Giordano June 3, 2016

The simple fact remains that the Orthodox BethDin and those who work in gerut coordination don't want converts.
I know this from private conversations and I've heard the same story repeated everywhere. The fact is that thousands have and are being denied their calling as Jews, as part of the ingathering of exiles, year by year. There are also many questionable practices that go against the spirit of acknowledging potential converts.
The 'blight' if there is any, is on the erav rav who are firmly entrenched in the system and who deny others the chance to be accepted. Halachah doesn't
require a BethDin. It requires three men of upright standing to perform a conversion. The sooner common sense prevails, the sooner we will move to a genuine ingathering. Being born a Jew isn't enough. To be a True Torah Jew requires many things...kindness most of all. Reply

Anonymous Edmonton June 3, 2016

These words are real, G_d gave rabbi Yossi wisdom, thanks. Reply

Sue Kanata June 3, 2016

I feel like framing this so I'll always have it on hand! Here is the logical and fruitful procedure some peoples' fears had almost cast aside. Nice and warm, this Judaism! Reply

Carrie Schumacher Oakland, CA June 1, 2016

I agree with anonymous from Israel's May 31, 2016 comment. I found "my rabbi" at a reform temple but I did not know it was reform. He knew very soon that the reform setting would be quite a challenge for me, given my expressed views tending toward a middle ground between orthodox conservative. He was right, it was a challenge for me, but I was like a rock. I studied for two years, including Hebrew. However, both beit din and mikveh were at Congregation Beth Jacob (modern orthodox shul). It was a transformational moment. The following week, I was blessed and given my Hebrew name while holding a Torah scroll on the bimah at the reform temple. I have never felt inferior to any reform Jew-by-birth or ger.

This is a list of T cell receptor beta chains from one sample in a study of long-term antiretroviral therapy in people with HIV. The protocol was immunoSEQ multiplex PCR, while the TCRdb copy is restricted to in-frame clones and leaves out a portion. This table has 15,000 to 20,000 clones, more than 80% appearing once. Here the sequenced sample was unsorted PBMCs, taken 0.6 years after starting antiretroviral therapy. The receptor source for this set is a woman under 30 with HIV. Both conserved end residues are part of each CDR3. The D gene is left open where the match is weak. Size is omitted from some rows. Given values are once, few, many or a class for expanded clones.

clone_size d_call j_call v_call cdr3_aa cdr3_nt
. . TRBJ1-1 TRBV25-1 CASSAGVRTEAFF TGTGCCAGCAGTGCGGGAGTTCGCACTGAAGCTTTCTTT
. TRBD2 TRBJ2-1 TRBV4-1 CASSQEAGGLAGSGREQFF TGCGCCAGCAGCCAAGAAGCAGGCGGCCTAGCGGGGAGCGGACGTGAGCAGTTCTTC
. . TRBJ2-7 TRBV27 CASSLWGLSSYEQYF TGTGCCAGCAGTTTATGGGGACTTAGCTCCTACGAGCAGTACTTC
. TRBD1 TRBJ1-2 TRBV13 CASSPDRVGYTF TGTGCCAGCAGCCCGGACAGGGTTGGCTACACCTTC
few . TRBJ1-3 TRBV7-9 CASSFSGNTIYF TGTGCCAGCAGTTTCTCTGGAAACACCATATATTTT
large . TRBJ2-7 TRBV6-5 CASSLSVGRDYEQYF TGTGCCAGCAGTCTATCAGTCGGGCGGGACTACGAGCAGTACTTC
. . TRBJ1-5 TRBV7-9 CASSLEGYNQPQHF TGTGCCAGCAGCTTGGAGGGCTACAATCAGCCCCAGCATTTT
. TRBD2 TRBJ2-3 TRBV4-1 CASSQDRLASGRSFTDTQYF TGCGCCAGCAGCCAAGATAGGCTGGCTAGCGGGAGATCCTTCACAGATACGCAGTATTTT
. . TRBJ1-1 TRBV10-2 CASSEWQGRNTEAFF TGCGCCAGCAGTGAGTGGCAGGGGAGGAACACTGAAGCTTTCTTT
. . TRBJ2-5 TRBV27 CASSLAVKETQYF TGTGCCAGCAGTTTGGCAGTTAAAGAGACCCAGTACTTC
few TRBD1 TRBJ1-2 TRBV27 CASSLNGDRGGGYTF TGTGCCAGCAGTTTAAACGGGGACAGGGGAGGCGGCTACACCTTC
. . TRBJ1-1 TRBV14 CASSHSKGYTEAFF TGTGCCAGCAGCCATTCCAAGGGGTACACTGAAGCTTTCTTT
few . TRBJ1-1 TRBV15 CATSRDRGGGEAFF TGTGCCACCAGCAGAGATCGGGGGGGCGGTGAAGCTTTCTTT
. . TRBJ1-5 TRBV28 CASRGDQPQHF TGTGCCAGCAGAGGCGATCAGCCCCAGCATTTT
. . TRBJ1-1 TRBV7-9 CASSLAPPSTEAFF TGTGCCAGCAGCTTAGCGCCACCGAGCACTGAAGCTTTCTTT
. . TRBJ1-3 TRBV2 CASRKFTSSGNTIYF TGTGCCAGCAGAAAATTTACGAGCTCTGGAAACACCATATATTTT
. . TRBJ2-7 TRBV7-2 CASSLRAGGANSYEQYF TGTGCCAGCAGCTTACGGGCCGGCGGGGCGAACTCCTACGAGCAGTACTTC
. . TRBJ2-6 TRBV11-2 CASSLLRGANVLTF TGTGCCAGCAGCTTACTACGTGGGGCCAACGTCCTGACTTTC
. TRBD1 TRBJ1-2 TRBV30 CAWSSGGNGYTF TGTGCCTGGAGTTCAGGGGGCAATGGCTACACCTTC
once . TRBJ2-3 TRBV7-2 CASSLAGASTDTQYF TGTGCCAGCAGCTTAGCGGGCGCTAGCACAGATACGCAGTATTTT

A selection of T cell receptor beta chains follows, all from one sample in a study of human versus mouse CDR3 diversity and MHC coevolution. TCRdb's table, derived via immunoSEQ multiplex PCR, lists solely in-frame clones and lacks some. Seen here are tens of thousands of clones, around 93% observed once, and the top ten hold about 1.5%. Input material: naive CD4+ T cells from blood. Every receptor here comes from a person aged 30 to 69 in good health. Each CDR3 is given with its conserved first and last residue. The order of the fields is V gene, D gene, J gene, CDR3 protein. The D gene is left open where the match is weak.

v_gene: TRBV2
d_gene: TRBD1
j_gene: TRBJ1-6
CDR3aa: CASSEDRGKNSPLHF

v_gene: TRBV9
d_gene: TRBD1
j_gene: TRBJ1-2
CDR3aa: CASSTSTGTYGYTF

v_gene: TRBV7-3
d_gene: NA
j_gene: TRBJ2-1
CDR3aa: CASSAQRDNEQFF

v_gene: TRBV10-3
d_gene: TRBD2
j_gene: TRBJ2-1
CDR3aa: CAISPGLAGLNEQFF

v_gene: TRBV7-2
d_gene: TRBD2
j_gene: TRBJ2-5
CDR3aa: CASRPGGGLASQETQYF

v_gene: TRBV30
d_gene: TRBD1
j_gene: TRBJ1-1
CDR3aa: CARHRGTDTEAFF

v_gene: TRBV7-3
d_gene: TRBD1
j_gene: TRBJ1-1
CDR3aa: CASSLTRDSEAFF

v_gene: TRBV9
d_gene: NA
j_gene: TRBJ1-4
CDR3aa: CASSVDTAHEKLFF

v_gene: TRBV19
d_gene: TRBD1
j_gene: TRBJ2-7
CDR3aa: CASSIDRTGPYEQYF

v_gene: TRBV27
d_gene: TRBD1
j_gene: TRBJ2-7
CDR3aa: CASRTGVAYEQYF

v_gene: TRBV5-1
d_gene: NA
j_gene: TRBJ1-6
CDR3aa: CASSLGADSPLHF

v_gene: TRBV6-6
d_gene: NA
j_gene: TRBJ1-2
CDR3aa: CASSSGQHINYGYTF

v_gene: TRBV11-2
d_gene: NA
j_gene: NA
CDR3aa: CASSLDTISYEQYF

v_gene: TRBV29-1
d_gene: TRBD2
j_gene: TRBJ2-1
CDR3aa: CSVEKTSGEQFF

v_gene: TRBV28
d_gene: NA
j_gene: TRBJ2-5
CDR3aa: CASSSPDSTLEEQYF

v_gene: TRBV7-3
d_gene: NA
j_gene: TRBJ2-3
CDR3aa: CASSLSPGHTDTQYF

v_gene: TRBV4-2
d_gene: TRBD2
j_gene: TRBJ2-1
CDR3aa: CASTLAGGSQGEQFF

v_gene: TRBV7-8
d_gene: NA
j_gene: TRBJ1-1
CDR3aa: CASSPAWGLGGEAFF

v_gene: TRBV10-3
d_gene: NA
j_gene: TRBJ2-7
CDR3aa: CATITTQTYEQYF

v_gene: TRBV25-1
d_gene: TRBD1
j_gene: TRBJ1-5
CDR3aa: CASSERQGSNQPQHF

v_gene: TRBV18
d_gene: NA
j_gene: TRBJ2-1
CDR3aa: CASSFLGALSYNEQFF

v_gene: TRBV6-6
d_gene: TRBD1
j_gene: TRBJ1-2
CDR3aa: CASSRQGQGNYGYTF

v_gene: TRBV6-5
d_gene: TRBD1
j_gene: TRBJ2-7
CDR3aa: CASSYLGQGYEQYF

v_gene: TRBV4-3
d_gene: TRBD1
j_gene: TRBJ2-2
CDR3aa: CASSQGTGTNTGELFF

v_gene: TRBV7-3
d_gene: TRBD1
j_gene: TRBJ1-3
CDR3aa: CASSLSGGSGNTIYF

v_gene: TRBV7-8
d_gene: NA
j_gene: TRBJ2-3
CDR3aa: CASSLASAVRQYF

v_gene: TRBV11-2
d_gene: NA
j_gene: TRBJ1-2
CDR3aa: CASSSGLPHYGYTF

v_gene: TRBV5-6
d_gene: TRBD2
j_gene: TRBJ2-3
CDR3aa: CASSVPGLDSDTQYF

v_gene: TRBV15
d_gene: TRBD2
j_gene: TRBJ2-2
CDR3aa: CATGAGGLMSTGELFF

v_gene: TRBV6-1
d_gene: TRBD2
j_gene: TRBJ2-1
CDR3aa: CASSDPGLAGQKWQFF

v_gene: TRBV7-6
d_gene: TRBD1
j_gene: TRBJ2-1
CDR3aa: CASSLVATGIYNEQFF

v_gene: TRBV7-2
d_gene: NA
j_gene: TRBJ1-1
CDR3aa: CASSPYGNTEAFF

I tried to make it work at the reform temple, but it did not and I have moved on. It was good for me to stay another year with my brand-new-Jew perspective on the reform movement because it only brought my convictions into sharper focus. Reply

Yoram ireland June 1, 2016

great article. I find it interesting that the people not practicing the faith are the most vocal. Simply put is it just making them uncomfortable. Now more than ever we need true Jews to "come home from the four corners of the earth" and this means returning to a faith lost through the generations. I don't say make it as easy as being "saved" as a christian where you scratch your nose and someone says you got saved but really help those that are coming home.. are we doing this? I have seen zero evidence of this so far i am sorry to say apart from some amazing chabad guys in Israel Reply

Sam California June 1, 2016

He has the Right to make the rules, if he is in fact your G-D!
it is your Job, & duty to do those things willingly.
You must Willingly will to do those things willingly, or Your
Mitvahs are nothing but traditions of futility! Reply

Anonymous June 1, 2016

Thank you so much for sharing your story. That just made my day :-) Reply

RONALD REVITZ WEIRSDALE, L June 1, 2016

I agree that once born a jew always a jew. GREAT. Reply

Gavriel GT June 1, 2016